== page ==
Here's a recent sermon on 2 Timothy 13-17 about what the Bible is and what it does.

The Bible isn't just a book about God, but it is God's powerful, life-giving Word. As we read the Scriptures for ourselves, and as we hear them proclaimed in church, we hear the voice of Jesus Christ our Saviour who speaks to us of the great love of our Triune God and Jesus invites us to come to our loving heavenly Father through Him. These are the Holy Scriptrues which display the beauty and sweetness of the love of the Triune God and which invite us into that sweet love and fellowship through the shed blood of Jesus.

Grace and Favour

I got a quick question about asking God for favour yesterday and thought I could give a more substantial and clearer answer here. So here goes.

Here’s the question: Is it wrong to constantly ask for favour? And my answer is neither a simple yes nor a simple no, but rather, it depends! On what does it depend? It depends on us. It depends on what we mean by favour. It depends on what we’re actually asking. It’s like this: biblically to talk about God’s favour is to talk about His grace. And God’s grace is all about Christ and His Cross. When we just talk in terms of favour we can easily forget that and leave Jesus out of our thinking. But grace is Jesus, so when we remember that God’s favour is another way of talking about God’s grace, that reminds us that we’re not just talking about some principle of niceness, but we’re talking about Jesus giving Himself for us and to us. God’s favour is Jesus coming for us. God’s favour is being united to Christ. God’s favour is being blessed ‘with e…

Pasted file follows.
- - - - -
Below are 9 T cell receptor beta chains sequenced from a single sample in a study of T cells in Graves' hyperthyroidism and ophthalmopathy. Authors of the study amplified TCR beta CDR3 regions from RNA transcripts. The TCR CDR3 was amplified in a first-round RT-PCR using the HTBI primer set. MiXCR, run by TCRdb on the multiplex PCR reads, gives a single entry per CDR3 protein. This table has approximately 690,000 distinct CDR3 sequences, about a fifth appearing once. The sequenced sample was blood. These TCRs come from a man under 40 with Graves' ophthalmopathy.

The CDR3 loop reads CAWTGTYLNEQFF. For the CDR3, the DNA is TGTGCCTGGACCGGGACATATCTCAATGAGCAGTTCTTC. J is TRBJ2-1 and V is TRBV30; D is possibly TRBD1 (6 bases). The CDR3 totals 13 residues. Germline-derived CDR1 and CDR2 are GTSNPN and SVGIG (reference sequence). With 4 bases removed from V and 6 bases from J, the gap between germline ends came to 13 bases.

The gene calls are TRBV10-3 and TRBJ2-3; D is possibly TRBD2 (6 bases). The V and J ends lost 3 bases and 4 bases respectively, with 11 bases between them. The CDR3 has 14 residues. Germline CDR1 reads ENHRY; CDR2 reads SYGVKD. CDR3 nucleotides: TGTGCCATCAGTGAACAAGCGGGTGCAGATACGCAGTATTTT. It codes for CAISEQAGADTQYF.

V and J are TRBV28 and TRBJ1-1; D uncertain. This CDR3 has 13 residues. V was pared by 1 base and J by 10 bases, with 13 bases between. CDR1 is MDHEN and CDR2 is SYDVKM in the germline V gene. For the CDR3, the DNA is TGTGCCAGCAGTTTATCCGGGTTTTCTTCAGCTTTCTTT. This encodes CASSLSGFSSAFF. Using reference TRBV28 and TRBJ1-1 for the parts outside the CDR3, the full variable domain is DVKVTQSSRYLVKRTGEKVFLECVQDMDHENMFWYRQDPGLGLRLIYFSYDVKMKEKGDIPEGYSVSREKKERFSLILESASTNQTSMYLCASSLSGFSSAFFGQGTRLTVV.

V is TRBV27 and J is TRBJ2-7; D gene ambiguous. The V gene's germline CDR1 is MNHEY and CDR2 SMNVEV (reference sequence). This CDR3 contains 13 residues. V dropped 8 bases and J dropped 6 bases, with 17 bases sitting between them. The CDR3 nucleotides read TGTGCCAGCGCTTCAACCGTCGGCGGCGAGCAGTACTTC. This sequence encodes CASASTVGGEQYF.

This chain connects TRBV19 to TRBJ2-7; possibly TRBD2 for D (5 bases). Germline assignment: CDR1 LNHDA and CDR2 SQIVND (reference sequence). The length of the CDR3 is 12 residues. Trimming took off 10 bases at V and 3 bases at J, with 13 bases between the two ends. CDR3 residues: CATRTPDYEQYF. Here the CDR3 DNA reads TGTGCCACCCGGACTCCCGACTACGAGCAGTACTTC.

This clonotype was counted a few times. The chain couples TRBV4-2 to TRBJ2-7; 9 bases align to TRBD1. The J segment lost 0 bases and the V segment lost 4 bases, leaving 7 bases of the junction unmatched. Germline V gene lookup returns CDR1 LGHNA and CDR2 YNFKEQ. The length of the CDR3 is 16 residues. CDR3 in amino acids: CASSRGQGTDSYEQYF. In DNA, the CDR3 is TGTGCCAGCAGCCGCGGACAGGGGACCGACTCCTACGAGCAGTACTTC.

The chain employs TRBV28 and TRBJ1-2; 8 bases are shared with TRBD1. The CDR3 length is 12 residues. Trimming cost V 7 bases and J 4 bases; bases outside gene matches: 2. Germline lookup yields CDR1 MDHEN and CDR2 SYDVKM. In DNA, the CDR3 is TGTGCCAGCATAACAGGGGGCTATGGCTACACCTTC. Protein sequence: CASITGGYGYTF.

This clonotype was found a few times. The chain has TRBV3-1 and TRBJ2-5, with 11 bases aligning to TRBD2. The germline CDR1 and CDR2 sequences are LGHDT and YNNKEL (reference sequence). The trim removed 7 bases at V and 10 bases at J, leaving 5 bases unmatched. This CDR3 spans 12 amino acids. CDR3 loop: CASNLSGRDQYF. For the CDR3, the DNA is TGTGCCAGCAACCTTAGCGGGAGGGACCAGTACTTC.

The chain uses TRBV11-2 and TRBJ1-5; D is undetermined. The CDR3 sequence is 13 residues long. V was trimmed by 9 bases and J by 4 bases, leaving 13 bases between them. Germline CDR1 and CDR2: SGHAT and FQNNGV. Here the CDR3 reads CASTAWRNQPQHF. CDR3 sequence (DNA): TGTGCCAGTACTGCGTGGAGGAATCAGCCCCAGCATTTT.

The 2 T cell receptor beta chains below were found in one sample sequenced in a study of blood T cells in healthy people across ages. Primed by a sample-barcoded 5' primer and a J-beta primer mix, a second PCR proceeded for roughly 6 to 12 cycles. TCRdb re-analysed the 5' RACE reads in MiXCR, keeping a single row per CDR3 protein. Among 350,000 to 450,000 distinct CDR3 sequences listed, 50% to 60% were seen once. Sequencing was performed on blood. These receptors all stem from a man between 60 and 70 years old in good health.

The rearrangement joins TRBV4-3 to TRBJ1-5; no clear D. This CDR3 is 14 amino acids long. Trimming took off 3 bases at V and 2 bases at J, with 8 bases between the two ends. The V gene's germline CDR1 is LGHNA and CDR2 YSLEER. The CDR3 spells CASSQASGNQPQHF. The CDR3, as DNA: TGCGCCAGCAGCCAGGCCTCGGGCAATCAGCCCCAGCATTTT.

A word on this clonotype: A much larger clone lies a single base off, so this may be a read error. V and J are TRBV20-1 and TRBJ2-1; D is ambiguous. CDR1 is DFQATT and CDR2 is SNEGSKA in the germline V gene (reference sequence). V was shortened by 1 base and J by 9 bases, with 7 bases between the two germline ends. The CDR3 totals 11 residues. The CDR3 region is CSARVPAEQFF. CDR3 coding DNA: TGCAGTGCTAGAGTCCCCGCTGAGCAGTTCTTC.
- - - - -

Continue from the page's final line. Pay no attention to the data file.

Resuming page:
If that's what the Bible is, then it's not a book you're avoiding!

Just to follow on from yesterday's thoughts about the nature of Scripture.  If the Bible isn't just a book about God, if it's really a book in which we meet with our Triune God, then avoiding the Bible really means avoiding God. So, if anyone says they don't need the Word, in effect what they're saying is that they don't need to meet with Christ in His Word.

The Bible is inspired by the Holy Spirit, and the Holy Spirit does His work of illumination as we read the Bible. In fact, the Holy Spirit works powerfully through the Word to give new life (1Peter 1:23, 25; James 1:18) and to sanctify (John 17:17). So, avoiding the Bible means avoiding the Holy Spirit.

Bible Reading: Duty or Joy?

Just a brief thought on the nature of Scripture. If Scripture is the Word of the Word – Christ's Word in which He reveals Himself and the Father to us – then it's much much more than a book about God. Rather than being simply a book that tells us about God, it's a book in which we meet with the Triune God. As we read the Bible (and as we hear it read and proclaimed), by the illumination of the Holy Spirit we see Christ who takes us to the Father. So the Triune God is at work to open our eyes and reveal Himself to us. He really does meet with us in His Word.